Proposal to Facilitate Third-Party Solicitations

The SEC has also proposed an amendment to Rule 14a-16 that would allow a soliciting person other than the issuer to use the notice-only option by sending its Notice by the later of:

  • 40 days before the shareholders meeting, or
  • the filing date of the soliciting person’s definitive proxy statement, so long as the soliciting person files a preliminary proxy statement within 10 days of the issuer’s filing of its definitive proxy statement.

The current rule requires the soliciting person to send its Notice by the later of 40 days before the shareholders meeting or 10 days after the issuer first sends its Notice or proxy statement to shareholders. The SEC notes that, under its current practice, the SEC staff reviews preliminary proxy materials filed in the case of contested solicitations and that completion of these reviews may exceed 10 calendar days. As a result, due to unresolved SEC staff comments, a soliciting person may not be able to meet the current 10-day deadline for sending the Notice and thereby be excluded from relying on the notice-only option. Under the proposed amendment, the soliciting person would have sufficient time to respond to SEC staff comments and still use the notice-only option. The proposed rule does not provide a specific deadline for a soliciting person to send its Notice to shareholders, but the proposing release indicates that it should be sent early enough to provide shareholders with “sufficient time” to review the proxy materials and make an informed voting decision.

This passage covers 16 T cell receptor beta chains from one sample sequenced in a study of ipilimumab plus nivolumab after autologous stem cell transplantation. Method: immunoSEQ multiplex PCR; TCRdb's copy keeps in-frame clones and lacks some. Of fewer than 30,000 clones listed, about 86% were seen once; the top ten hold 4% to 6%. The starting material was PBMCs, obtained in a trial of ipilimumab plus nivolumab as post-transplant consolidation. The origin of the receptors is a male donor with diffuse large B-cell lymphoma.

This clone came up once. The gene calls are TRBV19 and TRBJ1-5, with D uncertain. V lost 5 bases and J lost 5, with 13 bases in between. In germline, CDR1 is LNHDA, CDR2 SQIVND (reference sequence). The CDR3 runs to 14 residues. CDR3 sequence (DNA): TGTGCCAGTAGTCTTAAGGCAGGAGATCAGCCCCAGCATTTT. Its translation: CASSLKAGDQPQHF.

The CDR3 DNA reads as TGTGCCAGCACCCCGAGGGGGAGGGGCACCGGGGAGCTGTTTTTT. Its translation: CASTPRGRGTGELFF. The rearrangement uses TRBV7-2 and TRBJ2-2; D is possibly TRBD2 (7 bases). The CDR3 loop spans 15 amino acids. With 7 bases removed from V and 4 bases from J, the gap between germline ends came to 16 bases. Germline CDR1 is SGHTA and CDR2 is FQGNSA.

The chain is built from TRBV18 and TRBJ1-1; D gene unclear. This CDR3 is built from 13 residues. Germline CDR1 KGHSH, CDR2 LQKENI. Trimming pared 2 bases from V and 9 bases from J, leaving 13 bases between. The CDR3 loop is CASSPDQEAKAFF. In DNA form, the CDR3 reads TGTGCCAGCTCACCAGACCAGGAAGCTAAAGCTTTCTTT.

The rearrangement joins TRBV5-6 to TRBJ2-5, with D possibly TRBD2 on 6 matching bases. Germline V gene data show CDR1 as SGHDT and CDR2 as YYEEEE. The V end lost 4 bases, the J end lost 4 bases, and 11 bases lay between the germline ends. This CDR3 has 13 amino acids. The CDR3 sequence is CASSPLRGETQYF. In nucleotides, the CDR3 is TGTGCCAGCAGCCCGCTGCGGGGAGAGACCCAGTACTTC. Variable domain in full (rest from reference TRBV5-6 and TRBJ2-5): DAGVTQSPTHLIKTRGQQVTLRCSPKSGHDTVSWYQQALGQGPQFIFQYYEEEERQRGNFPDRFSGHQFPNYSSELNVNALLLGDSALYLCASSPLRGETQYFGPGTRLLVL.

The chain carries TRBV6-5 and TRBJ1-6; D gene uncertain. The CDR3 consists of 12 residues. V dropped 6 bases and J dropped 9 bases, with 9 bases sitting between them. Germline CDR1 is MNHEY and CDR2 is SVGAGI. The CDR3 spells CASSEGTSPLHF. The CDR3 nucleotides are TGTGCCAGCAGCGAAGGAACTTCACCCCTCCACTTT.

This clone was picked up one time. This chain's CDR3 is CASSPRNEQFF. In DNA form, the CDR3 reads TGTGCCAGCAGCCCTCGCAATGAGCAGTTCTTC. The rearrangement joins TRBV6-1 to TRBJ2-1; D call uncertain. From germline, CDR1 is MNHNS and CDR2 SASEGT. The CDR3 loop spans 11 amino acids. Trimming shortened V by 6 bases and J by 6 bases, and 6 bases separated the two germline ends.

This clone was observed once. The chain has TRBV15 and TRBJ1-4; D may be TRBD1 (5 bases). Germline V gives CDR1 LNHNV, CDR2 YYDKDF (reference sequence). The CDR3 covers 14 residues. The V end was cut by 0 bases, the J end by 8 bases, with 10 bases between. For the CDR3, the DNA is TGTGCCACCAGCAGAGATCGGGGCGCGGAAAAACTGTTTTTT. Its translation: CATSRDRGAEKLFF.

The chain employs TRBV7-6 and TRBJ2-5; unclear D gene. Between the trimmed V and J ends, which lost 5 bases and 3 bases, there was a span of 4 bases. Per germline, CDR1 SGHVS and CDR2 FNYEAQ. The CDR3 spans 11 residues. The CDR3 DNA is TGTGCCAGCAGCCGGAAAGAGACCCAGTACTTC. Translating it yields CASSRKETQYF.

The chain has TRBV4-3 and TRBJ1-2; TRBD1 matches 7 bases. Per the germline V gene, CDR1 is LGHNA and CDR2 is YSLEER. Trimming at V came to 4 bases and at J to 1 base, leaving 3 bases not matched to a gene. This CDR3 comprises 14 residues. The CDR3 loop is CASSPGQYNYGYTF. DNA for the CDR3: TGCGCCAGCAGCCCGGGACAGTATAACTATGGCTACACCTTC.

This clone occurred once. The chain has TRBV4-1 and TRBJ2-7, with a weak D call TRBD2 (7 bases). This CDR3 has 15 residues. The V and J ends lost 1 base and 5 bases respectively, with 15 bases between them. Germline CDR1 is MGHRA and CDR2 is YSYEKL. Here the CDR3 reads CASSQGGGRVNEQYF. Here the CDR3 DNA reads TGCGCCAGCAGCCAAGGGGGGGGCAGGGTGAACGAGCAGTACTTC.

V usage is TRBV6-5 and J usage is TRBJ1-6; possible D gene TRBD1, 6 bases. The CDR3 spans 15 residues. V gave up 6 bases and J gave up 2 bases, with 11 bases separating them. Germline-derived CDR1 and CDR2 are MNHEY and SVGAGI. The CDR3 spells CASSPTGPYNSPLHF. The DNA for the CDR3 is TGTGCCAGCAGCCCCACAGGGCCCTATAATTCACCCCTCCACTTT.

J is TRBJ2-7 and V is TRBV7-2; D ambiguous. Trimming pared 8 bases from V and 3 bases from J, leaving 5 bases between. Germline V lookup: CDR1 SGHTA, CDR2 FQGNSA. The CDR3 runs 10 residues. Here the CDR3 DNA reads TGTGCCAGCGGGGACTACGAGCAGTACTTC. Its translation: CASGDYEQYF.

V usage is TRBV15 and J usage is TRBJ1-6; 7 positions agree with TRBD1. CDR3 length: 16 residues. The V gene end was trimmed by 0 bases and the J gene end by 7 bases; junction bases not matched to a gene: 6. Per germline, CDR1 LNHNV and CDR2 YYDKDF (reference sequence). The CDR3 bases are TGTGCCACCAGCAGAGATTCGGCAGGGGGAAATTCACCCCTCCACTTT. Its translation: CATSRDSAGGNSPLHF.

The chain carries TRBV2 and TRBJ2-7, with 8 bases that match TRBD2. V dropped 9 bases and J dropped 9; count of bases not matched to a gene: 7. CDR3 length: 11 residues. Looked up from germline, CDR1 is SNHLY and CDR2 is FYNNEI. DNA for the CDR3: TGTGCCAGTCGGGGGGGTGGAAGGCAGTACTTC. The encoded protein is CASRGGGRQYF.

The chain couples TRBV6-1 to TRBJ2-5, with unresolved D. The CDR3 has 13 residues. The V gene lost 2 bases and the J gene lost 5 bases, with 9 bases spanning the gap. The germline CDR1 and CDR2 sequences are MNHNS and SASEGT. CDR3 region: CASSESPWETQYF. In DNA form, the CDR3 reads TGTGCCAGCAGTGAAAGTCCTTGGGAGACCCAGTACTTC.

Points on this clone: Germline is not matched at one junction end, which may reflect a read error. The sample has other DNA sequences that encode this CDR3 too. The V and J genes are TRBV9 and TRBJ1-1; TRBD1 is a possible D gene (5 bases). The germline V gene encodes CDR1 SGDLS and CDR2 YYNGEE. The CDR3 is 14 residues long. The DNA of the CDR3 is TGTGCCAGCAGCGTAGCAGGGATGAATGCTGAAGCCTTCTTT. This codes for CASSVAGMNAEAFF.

Solicitation of Public Comments

The SEC has solicited comments on all aspects of its notice and access model, including:

  • whether there are any other factors influencing shareholder participation in proxy voting;
  • whether there should be any limitation on an issuer’s discretion over choosing which shareholders are provided notice-only and full set delivery;
  • whether an issuer should only be allowed to use the notice-only option if its voting response rate has not decreased by a specified amount as a result of its use of the notice-only option;
  • whether voting recommendations should be prohibited on the Notice;
  • whether the 40-day Notice mailing requirement should be reduced; and
  • whether the notice and access rules should be suspended.

Comments are due by November 20, 2009.

Endnotes